It’s kind of like a perfect spring day, when winter fades, and there is such a thing as a perfect spring day when the whole world is awake and alive after winter. And the breezes that blow, these just kind of gentle little breezes, when they touch your body, your body is alive in a way that normally it isn’t. There’s an energy present on certain days in spring that’s not available at other times. Each season has its special days. We call them days of power when certain energies are available in our locale or on the earth that are not available all the time.

So when we do meditate well, when we’re able to stop our thoughts for a long period of time—or if you’re not at the point where you stop thought, yet you are able to concentrate intensively on one point and you really hold to it, you really just put a lot of effort into it—then the day will be very good because you’ve released a lot of kundalini energy in that process. That energy will flow through you all day and all evening. Your personal power is up; you’ll just zig when you should zig and zag when you should zag. When your personal power level is up, you see better. So you’ll know, “Oh gosh, I’m not going to take that exit today, I’m going to take this exit,” and get a whole different day. Everything works out. The days that our personal power level is low because we haven’t done a good meditation, we don’t see well. Then we don’t meet the right person, we don’t attract the right energies to us. Things don’t work as well in life.

So the trick in life, of course, is keeping your personal power level as high as possible, and that’s what meditation does. But in the beginning, we don’t necessarily have the consistency to make that happen no matter what. You may wake up one morning and you feel kind of sick, and you can’t necessarily meditate very, very well. You may wake up one morning, and you’re just nervous or you’re depressed or something’s bothering you, and it’s just hard to bring the full power of concentration into your mind. One day you just—your thoughts won’t stop; they’re incessant. And every time you try and concentrate, you forget that you’re supposed to concentrate and you get caught up in your thoughts.

A professional is someone who is able, no matter what the state of their mind or the state of their life, to sit down, meditate, stop thought, enter into a state of deep concentration and shut the world off, bring their mind back from the senses, back from the thoughts and back from the feelings, and enter into a quiescent state. When we stop thought, when we don’t feel the senses or ignore them, when we don’t feel feelings, per se, when we shut off the emotions and the thought processes and the sensorial processes, all of our awareness is free. And then, if we don’t direct it, it directs itself. That’s when we really begin to meditate. At that point, the mind enters into deeper spheres of its own being and we start to touch the radiant spheres. And of course, there’s no way to talk about it at this point because we go beyond words into actual, occult, metaphysical, meditative, enlightening experiences.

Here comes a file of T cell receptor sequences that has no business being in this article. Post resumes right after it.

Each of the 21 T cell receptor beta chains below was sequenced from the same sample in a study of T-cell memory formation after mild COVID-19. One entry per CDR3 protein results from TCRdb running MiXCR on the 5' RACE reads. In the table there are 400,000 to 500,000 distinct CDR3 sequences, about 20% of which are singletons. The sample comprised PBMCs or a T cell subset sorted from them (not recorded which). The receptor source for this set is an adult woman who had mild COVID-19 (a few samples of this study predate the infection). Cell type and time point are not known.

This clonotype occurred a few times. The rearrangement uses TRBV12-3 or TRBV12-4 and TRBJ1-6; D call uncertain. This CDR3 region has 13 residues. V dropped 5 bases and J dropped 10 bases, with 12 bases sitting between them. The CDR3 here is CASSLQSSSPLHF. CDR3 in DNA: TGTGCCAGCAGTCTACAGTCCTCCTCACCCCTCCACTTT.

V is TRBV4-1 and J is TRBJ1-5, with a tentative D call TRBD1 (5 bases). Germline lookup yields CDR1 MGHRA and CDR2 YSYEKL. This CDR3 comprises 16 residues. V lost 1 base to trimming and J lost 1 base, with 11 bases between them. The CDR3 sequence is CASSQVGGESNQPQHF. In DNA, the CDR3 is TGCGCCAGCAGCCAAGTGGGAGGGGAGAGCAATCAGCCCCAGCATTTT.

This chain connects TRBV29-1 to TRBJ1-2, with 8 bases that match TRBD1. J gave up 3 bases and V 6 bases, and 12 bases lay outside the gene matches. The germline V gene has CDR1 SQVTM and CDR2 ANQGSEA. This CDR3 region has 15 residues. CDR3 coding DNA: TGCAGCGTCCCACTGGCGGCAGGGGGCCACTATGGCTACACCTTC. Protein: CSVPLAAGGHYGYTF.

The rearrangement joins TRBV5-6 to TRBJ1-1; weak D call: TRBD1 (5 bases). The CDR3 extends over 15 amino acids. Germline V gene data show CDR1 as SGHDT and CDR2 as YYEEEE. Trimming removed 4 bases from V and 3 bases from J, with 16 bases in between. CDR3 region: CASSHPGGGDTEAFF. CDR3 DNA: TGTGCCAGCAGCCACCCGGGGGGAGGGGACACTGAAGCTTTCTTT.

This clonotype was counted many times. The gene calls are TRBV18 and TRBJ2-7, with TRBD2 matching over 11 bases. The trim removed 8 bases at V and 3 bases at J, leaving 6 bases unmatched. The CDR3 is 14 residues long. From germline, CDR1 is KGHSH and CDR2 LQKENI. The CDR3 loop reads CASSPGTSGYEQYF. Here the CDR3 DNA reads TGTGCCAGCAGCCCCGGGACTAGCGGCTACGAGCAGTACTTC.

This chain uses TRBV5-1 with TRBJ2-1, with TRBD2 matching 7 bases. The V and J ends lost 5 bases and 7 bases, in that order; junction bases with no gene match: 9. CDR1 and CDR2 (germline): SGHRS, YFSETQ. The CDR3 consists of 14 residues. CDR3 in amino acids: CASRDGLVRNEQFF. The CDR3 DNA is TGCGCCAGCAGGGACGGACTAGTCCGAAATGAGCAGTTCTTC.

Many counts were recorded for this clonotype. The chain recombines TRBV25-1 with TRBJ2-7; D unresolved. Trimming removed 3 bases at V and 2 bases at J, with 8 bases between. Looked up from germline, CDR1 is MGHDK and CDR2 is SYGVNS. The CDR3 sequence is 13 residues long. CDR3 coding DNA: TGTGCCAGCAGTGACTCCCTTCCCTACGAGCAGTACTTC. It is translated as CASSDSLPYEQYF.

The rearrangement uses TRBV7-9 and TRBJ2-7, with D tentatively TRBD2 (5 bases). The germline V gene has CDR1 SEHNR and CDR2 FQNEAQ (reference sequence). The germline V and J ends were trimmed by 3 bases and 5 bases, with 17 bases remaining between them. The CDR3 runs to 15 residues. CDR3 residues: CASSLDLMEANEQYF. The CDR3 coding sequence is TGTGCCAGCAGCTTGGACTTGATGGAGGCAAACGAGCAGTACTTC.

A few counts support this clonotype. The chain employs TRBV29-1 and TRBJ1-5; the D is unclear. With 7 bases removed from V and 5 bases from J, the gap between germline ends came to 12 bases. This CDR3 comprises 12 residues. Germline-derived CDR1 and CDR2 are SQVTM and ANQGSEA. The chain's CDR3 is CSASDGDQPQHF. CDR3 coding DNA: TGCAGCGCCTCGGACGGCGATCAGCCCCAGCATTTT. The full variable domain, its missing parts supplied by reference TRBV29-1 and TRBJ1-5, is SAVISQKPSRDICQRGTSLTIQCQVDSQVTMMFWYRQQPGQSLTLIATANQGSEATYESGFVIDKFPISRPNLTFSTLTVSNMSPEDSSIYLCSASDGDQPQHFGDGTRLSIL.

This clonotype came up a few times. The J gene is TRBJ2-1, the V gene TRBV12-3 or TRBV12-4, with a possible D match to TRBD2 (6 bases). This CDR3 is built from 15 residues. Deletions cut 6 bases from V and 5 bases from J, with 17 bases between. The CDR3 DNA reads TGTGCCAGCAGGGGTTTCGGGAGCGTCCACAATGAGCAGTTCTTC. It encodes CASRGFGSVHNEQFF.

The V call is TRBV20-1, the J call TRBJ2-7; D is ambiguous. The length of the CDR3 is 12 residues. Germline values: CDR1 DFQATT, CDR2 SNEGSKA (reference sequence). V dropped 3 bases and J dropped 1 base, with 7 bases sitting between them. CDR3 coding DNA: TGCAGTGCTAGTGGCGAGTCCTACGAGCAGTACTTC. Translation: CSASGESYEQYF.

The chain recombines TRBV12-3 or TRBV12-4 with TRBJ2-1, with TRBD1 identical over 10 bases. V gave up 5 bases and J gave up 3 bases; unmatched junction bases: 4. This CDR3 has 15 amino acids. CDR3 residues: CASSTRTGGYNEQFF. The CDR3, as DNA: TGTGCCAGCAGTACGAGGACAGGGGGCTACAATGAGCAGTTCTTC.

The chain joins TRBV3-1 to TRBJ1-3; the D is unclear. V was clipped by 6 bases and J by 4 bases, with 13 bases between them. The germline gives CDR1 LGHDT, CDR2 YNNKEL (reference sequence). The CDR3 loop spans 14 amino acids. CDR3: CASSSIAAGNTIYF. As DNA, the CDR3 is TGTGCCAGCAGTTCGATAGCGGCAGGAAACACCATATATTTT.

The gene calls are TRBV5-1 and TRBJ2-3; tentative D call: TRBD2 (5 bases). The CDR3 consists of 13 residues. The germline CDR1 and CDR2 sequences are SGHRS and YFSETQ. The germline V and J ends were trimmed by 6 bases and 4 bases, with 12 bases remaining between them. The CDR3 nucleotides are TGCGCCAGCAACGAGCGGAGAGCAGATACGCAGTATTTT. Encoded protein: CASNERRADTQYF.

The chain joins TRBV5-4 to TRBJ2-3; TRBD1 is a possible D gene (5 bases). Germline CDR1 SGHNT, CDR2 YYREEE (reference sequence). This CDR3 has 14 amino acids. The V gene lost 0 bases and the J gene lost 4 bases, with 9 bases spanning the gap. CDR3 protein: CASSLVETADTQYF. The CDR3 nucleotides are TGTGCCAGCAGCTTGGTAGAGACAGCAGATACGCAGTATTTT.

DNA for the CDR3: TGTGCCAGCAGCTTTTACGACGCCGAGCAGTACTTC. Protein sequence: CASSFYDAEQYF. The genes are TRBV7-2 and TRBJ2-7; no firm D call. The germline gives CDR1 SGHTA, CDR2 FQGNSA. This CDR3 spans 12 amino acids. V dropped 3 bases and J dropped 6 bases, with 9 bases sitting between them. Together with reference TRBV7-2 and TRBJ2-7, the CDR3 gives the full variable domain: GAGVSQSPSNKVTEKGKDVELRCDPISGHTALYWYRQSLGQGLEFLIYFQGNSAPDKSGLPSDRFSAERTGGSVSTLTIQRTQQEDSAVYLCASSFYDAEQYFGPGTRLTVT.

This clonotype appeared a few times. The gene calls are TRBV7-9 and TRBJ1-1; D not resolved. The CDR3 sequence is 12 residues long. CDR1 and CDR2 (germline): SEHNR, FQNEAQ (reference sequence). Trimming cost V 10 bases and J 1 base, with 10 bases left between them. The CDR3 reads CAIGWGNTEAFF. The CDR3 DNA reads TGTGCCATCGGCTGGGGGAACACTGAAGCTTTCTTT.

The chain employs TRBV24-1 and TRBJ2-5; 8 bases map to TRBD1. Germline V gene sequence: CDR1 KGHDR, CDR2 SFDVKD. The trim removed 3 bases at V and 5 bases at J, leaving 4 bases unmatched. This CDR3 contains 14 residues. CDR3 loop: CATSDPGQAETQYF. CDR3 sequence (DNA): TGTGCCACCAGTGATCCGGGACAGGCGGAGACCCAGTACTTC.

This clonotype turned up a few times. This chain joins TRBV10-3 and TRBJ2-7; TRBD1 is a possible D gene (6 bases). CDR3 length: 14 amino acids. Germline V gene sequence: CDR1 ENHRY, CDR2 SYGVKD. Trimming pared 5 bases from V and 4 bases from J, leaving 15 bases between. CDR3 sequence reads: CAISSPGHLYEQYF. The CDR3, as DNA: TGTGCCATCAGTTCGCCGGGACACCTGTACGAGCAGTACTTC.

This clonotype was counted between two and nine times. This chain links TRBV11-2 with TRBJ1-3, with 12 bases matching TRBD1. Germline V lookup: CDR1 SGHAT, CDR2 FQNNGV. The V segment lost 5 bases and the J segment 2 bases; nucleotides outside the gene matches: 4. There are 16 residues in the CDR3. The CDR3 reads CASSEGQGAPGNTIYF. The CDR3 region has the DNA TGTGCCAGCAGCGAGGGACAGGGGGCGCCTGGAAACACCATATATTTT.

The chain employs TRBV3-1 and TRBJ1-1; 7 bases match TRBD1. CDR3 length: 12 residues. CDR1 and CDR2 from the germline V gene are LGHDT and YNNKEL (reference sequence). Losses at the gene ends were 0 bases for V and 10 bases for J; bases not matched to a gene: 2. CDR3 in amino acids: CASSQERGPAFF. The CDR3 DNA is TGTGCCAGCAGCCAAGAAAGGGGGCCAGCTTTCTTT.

The trick, then, to keeping your meditation practice alive—not simply consistent but wonderful—is you need to bring a certain will or force into every meditation. For the person just starting, I wouldn’t be concerned. It’s just enough to get yourself to the point where you meditate every day and then you see meditation as indispensable. That’s a good place to get to, where it’s just, it’s like breathing, when you just get up in the morning and you meditate. You can’t conceive of a day when you don’t do that because the day would just be horrible. It wouldn’t be a day; it would be a nightmare. And it’s not that you’ve become addicted to meditation, it simply means that you want to be in touch with eternity and life at every moment. It’s just an intelligent way to live.

I suppose we could say a person is addicted to food, and maybe they should give up eating for six months or a year. I don’t think we get addicted to meditation. I think we just realize that it’s an innate, natural process. To not meditate is very unnatural for a person who’s evolved.